Police and detectives held about 780,000 jobs in 2012. Most police and detectives work for local governments and some work for state governments or the federal government.
Police and detective work can be physically demanding, stressful, and dangerous.
The jobs of some federal agents, such as U.S. Secret Service and DEA special agents, require extensive travel, often on short notice. These agents may relocate a number of times over the course of their careers. Some special agents, such as those in the U.S. Border Protection, may work outdoors in rugged terrain and in all kinds of weather.
Injuries and Illnesses
Police and sheriff’s patrol officers have one of the highest rates of injuries and illnesses of all occupations. They may face physical injury when conflicts with criminals occur, during motor-vehicle pursuits, when exposure to communicable diseases occurs, or through many other high-risk situations.
Police work can be both physically and mentally demanding, as officers must be alert and ready to react throughout their entire shift. Officers regularly work at crime and accident scenes and deal with the death and suffering that they encounter there. Although a career in law enforcement may be stressful, many officers find it rewarding to help members of their communities.
Uniformed officers, detectives, agents, and inspectors usually are scheduled to work full time. Paid overtime is common. Shift work is necessary because protection of the public must be provided around the clock. Because more experienced employees typically receive preference, junior officers frequently work weekends, holidays, and nights.
Education requirements range from a high school diploma to a college, or higher, degree. Most police and detectives must graduate from their agency’s training academy before completing a period of on-the-job training. Candidates must be U.S. citizens, usually at least 21 years old, and meet rigorous physical and personal qualifications.
Police and detective applicants must have at least a high school education or GED and be a graduate of their agency’s training academy. Many agencies and some police departments require some college coursework or a college degree. Knowledge of a foreign language is an asset in many federal agencies and in certain geographical regions.
Candidates must be U.S. citizens, usually be at least 21 years old, have a driver’s license, and meet specific physical qualifications. Applicants may have to pass physical exams of vision, hearing, strength, and agility, as well as competitive written exams. Previous work or military experience is often seen as a plus. Candidates typically go through a series of interviews and may be asked to take lie detector and drug tests. A felony conviction may disqualify a candidate.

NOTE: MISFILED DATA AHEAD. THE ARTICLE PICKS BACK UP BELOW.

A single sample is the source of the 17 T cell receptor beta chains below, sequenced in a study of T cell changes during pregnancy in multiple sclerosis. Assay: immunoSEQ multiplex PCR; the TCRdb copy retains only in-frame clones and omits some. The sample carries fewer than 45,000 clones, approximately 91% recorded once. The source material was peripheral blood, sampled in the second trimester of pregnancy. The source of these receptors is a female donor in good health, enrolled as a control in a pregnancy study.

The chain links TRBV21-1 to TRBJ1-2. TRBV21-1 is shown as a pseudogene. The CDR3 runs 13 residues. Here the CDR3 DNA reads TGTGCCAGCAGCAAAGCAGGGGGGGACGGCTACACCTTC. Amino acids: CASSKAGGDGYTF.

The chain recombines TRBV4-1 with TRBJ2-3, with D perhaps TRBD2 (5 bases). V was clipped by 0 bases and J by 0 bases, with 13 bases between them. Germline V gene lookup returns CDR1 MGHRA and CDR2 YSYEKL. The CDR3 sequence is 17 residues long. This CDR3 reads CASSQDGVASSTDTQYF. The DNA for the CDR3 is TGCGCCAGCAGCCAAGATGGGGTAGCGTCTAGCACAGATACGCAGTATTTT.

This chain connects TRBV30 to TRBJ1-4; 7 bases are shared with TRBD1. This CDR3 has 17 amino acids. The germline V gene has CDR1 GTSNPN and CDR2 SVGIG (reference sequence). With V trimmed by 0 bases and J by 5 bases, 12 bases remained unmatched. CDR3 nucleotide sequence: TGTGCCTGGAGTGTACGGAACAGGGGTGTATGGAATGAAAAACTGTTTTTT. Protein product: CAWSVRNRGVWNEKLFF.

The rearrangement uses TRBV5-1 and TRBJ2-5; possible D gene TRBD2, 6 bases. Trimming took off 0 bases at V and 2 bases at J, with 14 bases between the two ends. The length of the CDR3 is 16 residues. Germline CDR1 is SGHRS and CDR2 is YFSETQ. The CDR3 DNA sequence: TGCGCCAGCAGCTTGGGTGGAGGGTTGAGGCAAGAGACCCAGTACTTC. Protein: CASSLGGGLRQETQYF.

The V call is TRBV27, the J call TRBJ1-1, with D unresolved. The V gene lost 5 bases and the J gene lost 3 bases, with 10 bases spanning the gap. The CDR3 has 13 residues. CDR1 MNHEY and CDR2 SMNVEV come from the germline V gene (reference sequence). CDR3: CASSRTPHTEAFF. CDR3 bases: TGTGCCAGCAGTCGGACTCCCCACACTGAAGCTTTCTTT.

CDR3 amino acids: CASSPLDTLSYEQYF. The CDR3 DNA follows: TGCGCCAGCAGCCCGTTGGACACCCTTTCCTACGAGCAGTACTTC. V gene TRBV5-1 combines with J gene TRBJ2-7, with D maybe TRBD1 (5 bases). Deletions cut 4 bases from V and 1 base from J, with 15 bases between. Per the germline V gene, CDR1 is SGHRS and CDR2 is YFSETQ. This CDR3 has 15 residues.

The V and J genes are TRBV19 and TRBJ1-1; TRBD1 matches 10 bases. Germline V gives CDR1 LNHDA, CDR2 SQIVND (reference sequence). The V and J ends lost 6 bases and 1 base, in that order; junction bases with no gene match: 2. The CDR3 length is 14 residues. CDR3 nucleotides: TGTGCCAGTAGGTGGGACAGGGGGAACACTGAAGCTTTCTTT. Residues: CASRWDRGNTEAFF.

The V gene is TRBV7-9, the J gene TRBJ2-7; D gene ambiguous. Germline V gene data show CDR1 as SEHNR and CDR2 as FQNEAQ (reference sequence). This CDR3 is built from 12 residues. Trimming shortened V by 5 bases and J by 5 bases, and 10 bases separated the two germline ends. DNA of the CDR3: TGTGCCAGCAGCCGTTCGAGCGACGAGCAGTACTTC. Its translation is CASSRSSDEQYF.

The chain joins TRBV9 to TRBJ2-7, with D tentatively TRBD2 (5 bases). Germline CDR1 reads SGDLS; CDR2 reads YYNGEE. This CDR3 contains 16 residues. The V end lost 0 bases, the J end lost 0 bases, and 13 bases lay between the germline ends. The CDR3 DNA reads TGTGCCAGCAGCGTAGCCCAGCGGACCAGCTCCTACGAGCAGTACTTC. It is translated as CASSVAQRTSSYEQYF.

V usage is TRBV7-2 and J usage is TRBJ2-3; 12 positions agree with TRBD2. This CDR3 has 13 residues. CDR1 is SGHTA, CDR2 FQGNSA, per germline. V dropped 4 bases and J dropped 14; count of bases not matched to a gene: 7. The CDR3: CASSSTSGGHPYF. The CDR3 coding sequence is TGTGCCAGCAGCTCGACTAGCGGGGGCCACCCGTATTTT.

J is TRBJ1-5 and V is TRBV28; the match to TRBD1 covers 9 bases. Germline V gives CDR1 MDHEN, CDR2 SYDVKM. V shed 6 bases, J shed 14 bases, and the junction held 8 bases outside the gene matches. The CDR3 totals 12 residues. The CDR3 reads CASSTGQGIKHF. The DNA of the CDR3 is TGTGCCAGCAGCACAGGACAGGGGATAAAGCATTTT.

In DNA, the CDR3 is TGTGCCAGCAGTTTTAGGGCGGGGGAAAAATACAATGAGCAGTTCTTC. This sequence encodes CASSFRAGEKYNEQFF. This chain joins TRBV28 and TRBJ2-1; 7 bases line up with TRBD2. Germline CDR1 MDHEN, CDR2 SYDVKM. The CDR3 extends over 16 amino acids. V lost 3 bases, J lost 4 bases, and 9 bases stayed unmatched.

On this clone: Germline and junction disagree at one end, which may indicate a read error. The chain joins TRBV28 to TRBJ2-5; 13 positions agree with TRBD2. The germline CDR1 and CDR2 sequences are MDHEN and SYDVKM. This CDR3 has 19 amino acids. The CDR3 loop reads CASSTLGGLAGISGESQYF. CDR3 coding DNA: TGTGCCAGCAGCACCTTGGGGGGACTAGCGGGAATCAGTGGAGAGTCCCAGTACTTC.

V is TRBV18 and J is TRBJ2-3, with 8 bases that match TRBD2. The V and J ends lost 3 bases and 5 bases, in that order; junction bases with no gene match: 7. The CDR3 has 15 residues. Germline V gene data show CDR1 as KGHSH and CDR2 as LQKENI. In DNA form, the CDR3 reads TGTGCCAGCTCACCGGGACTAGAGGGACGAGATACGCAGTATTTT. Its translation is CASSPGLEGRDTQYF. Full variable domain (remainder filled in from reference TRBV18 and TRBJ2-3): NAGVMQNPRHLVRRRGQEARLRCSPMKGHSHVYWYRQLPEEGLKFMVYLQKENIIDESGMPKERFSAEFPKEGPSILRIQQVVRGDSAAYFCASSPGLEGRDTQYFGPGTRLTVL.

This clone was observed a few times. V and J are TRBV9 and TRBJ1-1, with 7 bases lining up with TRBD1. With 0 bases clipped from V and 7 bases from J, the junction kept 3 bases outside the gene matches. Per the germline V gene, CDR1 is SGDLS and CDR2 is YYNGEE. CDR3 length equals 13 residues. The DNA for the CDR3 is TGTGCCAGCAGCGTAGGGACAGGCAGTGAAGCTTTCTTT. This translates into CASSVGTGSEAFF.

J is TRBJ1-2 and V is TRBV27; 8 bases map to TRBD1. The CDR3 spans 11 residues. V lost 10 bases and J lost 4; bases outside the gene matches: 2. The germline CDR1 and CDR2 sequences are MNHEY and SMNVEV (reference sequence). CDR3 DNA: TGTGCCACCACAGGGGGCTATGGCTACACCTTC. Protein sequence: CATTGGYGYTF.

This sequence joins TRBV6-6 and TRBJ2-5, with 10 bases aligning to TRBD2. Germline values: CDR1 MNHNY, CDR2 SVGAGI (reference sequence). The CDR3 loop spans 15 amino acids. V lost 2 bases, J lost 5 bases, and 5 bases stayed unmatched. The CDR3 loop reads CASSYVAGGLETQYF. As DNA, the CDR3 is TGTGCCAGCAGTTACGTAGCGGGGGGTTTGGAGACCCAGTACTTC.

Applicants usually have training as a recruit before becoming an officer. In state and large local police departments, recruits get training in their agency's police academy. In small agencies, recruits often attend a regional or state academy. Training includes classroom instruction in constitutional law, civil rights, state laws and local ordinances, and police ethics. Recruits also receive training and supervised experience in areas such as patrol, traffic control, use of firearms, self-defense, first aid, and emergency response.
Detectives normally begin their career as police officers before being promoted to detective.
State and local agencies encourage applicants to continue their education after high school, by taking courses and training related to law enforcement. Many applicants for entry-level police jobs have taken some college classes, and a significant number are college graduates. Many junior colleges, colleges, and universities offer programs in law enforcement and criminal justice. Many agencies offer financial assistance to officers who pursue these, or related, degrees.
Fish and game wardens also must meet specific requirements; however, these vary. Candidates applying for federal jobs with the U.S. Fish & Wildlife Service typically need a college degree; and those applying to work for state departments often need a high school diploma or some college study in a related field, such as biology or natural resources management. Military or police experience may be considered an advantage. Once hired, fish and game wardens attend a training academy and sometimes get additional training in the field.
Although similar to state and local requirements, requirements for federal law enforcement agencies, such as the FBI and Secret Service, are generally stricter. Federal agencies require a bachelor's degree, related work experience, or a combination of the two. For example, FBI special agent applicants typically must be college graduates with at least 3 years of professional work experience. Also required are lie detector tests, as well as interviews with the applicant’s references. Jobs that require security clearances have additional requirements.